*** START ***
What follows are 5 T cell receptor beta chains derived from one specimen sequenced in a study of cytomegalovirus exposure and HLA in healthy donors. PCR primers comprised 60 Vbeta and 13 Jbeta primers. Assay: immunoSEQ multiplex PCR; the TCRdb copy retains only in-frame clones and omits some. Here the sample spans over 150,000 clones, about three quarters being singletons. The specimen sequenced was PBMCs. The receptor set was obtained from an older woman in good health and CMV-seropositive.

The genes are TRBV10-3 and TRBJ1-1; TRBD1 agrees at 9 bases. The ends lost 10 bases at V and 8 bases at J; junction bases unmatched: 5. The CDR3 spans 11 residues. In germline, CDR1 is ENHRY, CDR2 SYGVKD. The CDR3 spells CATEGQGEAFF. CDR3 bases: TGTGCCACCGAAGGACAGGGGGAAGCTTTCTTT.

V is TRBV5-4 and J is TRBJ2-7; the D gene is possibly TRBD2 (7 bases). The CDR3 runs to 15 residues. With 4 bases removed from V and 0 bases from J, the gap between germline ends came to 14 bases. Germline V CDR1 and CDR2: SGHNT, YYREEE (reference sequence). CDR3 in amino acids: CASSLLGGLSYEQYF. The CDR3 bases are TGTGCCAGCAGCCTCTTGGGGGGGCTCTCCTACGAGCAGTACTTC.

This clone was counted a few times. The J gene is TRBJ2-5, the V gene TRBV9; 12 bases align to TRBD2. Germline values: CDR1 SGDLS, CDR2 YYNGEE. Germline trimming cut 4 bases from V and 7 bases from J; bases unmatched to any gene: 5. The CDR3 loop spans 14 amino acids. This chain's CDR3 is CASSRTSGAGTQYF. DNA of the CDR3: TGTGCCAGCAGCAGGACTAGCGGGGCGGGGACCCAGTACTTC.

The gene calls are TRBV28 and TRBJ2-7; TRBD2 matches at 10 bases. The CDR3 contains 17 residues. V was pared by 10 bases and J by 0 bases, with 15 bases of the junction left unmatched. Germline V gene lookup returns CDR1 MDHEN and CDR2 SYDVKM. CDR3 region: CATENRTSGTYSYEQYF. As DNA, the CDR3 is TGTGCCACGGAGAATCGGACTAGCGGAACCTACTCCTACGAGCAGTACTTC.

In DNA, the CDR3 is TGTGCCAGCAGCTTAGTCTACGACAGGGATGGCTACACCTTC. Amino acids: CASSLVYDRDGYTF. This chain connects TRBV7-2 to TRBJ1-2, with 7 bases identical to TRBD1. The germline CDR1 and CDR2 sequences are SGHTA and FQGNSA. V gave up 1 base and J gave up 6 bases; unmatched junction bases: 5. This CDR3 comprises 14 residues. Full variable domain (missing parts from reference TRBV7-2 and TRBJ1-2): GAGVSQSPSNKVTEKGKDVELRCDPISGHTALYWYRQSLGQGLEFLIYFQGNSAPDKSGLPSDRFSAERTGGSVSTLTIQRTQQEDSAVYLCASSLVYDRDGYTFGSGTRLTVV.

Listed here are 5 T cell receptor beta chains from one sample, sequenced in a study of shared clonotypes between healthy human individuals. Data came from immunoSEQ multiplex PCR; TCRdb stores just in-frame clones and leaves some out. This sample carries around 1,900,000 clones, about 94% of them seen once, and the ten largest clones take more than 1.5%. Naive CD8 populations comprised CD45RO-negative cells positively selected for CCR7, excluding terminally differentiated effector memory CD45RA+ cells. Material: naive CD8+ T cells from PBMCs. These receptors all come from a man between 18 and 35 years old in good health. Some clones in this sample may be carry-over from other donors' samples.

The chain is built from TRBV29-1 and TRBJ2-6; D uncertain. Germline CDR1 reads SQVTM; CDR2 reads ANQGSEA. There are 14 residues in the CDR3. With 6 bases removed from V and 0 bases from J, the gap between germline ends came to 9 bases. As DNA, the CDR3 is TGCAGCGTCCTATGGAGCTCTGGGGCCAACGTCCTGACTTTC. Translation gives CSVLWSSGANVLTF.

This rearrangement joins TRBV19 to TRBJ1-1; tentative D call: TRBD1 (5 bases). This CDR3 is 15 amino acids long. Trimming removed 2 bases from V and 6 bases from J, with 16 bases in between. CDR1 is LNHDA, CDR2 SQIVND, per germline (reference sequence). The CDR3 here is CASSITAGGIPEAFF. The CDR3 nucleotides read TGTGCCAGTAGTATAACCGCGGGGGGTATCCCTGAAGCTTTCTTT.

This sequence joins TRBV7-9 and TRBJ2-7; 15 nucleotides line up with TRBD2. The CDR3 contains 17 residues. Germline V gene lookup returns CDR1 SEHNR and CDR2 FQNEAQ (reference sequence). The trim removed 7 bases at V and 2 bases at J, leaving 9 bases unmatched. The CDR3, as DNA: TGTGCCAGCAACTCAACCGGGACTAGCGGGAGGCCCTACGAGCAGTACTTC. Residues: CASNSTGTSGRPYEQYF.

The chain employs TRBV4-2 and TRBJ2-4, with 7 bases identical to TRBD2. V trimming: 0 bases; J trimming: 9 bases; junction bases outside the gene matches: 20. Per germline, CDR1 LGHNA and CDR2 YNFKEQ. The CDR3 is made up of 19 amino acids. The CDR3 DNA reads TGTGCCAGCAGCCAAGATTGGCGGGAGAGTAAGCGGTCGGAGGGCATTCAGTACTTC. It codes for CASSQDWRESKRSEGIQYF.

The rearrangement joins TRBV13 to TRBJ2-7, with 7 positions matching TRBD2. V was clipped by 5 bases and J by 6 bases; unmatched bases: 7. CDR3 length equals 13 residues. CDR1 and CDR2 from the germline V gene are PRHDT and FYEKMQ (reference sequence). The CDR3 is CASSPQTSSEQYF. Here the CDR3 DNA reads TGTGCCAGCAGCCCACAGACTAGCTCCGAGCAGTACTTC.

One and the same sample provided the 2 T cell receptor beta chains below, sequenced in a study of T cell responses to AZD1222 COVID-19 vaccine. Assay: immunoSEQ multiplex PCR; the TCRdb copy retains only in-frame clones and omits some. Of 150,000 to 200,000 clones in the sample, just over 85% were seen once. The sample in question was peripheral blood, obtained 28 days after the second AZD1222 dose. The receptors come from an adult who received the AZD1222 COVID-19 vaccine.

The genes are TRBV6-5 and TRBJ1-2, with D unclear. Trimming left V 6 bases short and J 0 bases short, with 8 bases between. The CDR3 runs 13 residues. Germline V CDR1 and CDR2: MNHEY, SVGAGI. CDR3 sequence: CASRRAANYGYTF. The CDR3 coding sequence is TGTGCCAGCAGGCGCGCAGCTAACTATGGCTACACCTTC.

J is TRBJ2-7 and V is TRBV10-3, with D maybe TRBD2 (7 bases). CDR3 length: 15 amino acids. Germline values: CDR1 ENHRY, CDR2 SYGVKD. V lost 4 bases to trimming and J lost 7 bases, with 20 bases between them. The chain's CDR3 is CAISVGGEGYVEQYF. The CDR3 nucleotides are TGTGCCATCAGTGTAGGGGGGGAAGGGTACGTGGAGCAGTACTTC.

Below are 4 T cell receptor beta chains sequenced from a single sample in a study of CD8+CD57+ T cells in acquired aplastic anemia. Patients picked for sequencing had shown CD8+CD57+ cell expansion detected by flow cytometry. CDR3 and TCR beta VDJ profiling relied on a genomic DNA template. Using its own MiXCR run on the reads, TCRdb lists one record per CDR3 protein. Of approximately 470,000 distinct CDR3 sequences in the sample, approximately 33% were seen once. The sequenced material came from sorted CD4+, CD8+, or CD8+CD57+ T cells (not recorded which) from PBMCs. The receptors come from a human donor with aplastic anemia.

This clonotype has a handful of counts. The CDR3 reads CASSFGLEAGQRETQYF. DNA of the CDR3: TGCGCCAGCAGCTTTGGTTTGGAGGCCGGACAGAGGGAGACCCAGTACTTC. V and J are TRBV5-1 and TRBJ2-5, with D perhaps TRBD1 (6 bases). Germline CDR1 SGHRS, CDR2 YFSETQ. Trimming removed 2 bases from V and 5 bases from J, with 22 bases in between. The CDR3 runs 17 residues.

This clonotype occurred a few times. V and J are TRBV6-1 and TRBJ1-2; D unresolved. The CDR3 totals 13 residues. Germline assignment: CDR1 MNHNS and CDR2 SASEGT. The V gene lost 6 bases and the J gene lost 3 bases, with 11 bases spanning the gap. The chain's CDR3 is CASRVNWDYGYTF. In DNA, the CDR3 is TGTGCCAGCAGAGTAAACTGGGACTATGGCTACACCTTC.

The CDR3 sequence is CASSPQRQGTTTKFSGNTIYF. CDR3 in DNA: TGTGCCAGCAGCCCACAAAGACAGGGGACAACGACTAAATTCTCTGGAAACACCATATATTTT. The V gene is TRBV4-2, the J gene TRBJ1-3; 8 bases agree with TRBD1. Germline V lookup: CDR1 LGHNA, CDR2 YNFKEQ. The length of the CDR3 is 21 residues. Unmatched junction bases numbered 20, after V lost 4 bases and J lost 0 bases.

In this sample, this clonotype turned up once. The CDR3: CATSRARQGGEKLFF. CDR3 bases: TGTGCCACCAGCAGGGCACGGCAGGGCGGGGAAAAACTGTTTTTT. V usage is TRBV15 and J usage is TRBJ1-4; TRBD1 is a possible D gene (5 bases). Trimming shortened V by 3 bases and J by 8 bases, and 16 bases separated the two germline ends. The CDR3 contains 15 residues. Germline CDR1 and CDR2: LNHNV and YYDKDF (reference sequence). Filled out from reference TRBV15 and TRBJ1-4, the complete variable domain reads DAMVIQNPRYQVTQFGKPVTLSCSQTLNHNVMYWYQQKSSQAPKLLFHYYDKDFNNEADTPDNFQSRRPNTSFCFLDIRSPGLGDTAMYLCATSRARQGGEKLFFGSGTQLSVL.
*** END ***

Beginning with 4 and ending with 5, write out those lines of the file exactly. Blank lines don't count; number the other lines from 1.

This clone was counted a few times. The J gene is TRBJ2-5, the V gene TRBV9; 12 bases align to TRBD2. Germline values: CDR1 SGDLS, CDR2 YYNGEE. Germline trimming cut 4 bases from V and 7 bases from J; bases unmatched to any gene: 5. The CDR3 loop spans 14 amino acids. This chain's CDR3 is CASSRTSGAGTQYF. DNA of the CDR3: TGTGCCAGCAGCAGGACTAGCGGGGCGGGGACCCAGTACTTC.

The gene calls are TRBV28 and TRBJ2-7; TRBD2 matches at 10 bases. The CDR3 contains 17 residues. V was pared by 10 bases and J by 0 bases, with 15 bases of the junction left unmatched. Germline V gene lookup returns CDR1 MDHEN and CDR2 SYDVKM. CDR3 region: CATENRTSGTYSYEQYF. As DNA, the CDR3 is TGTGCCACGGAGAATCGGACTAGCGGAACCTACTCCTACGAGCAGTACTTC.